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Global street dogs and the threats they pose to themselves and humans.

There are estimates of 200-250 million stray or street dogs around the world
‘‘Up to 300 million stray dogs roam the planet, with about  30 million in India alone.

These made the management of stray dogs a polarizing subject, with some people killing the animals inhumanely, says  Anindita Bhadra, animal behaviourist at the Indian Institute of Science Education and Research Kolkata. Stray dogs, she adds, are never sure whether people want to feed and pet them—or hurt them.’ - National Geographic

This could potentially pose a number of threats to human beings

  • They come in contact with people:

‘Free-ranging canines often come into conflict with people, and, particularly in India, pose a public health risk as carriers of rabies,  a fatal virus that kills up t 20000 people a year in India, most of them children, according to the World Health Organization. 

Aggressive street dogs are a big problem for Bosnia-Hercegovina - it's thought there are around 12,000 homeless dogs roaming the streets of the capital,  the Independent Balkans News Agency reports around 1,000 people were attacked by stray dogs in Sarajevo last year

- Bites

‘Like wolves, to survive, street dogs need to avoid conflict with humans. However, dog bites and dog attacks can occur when dogs are trying to mate or fighting among themselves, and pedestrians and other humans in the vicinity may be bitten by fighting. Rabies a major problem in some countries. 

India has more than 30 million stray dogs with more than 20,000 people dying of rabies every year.Courtesy of

- Quality of life

Barking and howling and dog fights over mating among dogs can be disturbing to people and the smell of dog urine which is a product of territory marking  may become quite pungent among un-spayed or neutered dogs, not to mention the presence of faeces. Courtesy of

- Aggressive Dogs

First, once dogs become street dogs, they might often become aggressive toward humans.
Dogs can become strays for several reasons. Maybe they were born on the street from a stray litter, or perhaps they were abandoned by their family. In some cases, the dogs run away or wander from their home and are never found or reunited with their owner.
Over time, they can be fearful of humans, thus becoming aggressive. They might bite other pets or humans while on the streets, thus making them sick.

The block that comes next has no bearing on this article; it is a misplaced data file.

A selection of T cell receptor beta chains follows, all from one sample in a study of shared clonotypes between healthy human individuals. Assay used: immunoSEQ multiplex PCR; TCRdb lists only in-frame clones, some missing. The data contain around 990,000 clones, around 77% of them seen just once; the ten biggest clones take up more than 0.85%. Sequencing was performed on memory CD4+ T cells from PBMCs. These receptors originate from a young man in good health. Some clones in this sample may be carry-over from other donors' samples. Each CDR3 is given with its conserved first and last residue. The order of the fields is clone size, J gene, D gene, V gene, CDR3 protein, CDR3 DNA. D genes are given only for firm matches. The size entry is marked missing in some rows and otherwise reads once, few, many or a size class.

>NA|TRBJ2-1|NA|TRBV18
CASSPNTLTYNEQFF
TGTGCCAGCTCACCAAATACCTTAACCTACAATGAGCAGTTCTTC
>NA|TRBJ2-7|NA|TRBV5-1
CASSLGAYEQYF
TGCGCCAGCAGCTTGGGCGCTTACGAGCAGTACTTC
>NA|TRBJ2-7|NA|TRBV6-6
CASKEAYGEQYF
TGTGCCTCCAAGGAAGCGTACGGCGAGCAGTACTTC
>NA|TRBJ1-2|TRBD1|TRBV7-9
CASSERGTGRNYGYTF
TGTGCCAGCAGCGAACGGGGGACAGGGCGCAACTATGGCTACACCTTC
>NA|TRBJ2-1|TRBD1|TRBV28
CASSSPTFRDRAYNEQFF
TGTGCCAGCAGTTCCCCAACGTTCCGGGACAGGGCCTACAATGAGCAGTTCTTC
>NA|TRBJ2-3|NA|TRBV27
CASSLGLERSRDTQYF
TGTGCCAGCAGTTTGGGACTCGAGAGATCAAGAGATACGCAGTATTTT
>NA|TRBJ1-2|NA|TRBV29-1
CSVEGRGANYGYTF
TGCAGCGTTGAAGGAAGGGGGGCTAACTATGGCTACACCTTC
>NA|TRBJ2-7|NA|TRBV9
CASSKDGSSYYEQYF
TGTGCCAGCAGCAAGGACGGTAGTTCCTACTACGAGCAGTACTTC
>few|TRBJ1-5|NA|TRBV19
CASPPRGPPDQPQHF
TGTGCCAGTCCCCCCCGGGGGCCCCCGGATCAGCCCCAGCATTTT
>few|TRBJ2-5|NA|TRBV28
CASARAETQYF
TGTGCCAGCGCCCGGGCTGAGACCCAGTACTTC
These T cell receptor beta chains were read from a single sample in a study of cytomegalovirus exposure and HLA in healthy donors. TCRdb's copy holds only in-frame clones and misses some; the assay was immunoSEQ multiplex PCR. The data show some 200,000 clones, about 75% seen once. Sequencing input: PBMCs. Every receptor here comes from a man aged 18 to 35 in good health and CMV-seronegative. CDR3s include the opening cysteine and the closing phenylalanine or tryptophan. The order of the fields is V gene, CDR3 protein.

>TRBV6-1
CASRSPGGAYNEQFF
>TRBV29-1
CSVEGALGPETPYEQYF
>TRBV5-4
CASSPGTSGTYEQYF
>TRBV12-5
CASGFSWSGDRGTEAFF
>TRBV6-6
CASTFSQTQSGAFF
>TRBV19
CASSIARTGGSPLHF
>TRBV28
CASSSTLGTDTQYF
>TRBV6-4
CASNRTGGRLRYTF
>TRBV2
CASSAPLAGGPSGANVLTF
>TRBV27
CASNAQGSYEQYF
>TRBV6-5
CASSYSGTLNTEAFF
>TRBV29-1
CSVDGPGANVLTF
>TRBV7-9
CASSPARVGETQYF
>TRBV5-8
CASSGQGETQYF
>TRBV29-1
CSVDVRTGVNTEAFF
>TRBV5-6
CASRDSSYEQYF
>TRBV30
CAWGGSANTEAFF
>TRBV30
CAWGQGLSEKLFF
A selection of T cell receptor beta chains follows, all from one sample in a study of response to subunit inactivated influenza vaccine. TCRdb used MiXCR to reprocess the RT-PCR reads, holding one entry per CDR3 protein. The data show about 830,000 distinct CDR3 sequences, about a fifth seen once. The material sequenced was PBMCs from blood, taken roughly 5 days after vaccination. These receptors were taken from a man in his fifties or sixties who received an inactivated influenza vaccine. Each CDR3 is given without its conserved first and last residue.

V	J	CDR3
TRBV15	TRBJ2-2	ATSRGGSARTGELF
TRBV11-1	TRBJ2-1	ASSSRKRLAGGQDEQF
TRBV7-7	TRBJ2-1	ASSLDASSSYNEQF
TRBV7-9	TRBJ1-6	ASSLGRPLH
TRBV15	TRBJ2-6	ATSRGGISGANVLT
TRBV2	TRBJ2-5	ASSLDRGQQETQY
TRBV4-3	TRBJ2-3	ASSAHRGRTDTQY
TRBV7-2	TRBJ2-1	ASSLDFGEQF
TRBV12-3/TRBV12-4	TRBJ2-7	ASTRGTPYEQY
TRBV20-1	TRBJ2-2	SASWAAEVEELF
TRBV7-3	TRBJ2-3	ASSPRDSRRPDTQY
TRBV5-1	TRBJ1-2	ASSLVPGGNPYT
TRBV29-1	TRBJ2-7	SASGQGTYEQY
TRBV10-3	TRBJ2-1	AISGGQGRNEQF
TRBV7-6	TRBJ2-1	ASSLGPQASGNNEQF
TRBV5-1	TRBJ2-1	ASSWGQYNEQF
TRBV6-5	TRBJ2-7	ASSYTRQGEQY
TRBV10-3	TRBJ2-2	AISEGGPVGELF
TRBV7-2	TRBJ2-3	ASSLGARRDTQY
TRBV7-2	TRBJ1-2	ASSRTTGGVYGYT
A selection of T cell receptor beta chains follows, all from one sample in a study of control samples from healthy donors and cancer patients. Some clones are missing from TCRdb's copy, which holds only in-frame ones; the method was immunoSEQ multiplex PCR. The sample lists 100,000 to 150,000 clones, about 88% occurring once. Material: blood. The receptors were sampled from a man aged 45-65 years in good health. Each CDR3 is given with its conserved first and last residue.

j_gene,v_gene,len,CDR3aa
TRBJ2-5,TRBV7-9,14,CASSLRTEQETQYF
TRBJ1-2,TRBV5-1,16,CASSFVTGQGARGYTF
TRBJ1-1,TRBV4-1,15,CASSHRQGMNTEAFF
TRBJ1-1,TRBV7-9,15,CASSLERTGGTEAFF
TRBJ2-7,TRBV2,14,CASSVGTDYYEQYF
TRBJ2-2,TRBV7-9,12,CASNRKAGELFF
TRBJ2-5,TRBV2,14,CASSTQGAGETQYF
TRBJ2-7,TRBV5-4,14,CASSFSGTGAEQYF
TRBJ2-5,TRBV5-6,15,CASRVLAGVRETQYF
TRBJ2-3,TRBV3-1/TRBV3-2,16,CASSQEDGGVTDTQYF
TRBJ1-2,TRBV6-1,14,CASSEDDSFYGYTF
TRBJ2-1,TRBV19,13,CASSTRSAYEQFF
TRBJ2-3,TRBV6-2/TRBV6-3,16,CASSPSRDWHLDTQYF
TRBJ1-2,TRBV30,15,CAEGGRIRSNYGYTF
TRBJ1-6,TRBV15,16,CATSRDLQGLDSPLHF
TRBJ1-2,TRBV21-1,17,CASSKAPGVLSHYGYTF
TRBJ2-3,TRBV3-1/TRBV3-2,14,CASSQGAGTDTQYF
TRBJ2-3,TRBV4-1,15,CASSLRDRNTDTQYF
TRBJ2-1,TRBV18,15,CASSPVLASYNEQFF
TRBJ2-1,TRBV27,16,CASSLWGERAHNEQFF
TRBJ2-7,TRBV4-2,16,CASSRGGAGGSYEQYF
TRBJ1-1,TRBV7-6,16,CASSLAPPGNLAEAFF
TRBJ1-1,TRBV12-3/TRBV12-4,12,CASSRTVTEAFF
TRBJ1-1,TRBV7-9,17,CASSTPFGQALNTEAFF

- Rabies

Rabies is a huge issue in some parts of the world. Unfortunately, most countries do not get their dogs vaccinated for rabies. If they get it out in the wild, they can infect other wild animals.
On the other hand, they can infect pets and you if you happen to get too close.

- Unwanted Litters

Finally, unwanted litters is an issue. Like the rabies vaccine, many people can’t afford to spay or neuter their dogs.
When this happens, it only increases the stray dog population. For example, if a mother has a little of five puppies, there are six dogs in need of a home rather than just the mom. 


Street Dogs in Bosnia

There are approx 12000 street dogs in Sarajevo currently, practically and logistically this is untenable.

A conservative estimate is that this figure could rise by 30% every year (See below table) which over a five year period can increase the amount to 28500 dogs in the capital alone within 5 years.












             Table 1 - Figures based on a yearly 30% increase of dog numbers

If however you were to start with a figure of 10000 and assume half are females (5000) and each have 8 puppies a year then the figure could rise to 2.5 million dogs.











                     Table 2 - Figures based on all females having 8 puppies

This is in Sarajevo alone, estimations of worldwide stray or street dogs vary but there could be 300 million!!

The aim of Fetcher Dog is to take as many dogs off the streets of Bosnia, as possible, finding them homes in the UK, whilst relieving their suffering, bringing joy to UK families and mitigating the threat of rabies, unwanted litters and aggressiveness towards other dogs and humans. 

Join our journey today by following us in social media, donating funds or items to the rescue centre, adopting or fostering a dog or spreading our word in your local community or donating your time and skills to support street dogs in Bosnia and around the world.

You can find Fetcher Dog at:


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